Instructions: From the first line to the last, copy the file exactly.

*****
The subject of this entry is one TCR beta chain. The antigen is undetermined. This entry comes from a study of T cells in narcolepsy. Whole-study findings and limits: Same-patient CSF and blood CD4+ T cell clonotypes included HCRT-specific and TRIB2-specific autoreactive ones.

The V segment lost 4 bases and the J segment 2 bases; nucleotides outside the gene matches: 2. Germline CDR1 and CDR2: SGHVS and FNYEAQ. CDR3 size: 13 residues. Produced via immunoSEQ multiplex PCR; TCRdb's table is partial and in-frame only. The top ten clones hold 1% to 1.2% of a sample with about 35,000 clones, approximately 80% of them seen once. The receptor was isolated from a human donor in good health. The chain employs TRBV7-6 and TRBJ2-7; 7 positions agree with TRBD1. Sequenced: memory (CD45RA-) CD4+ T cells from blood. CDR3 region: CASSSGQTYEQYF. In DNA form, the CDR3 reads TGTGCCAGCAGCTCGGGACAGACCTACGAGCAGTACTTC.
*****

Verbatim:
The subject of this entry is one TCR beta chain. The antigen is undetermined. This entry comes from a study of T cells in narcolepsy. Whole-study findings and limits: Same-patient CSF and blood CD4+ T cell clonotypes included HCRT-specific and TRIB2-specific autoreactive ones.

The V segment lost 4 bases and the J segment 2 bases; nucleotides outside the gene matches: 2. Germline CDR1 and CDR2: SGHVS and FNYEAQ. CDR3 size: 13 residues. Produced via immunoSEQ multiplex PCR; TCRdb's table is partial and in-frame only. The top ten clones hold 1% to 1.2% of a sample with about 35,000 clones, approximately 80% of them seen once. The receptor was isolated from a human donor in good health. The chain employs TRBV7-6 and TRBJ2-7; 7 positions agree with TRBD1. Sequenced: memory (CD45RA-) CD4+ T cells from blood. CDR3 region: CASSSGQTYEQYF. In DNA form, the CDR3 reads TGTGCCAGCAGCTCGGGACAGACCTACGAGCAGTACTTC.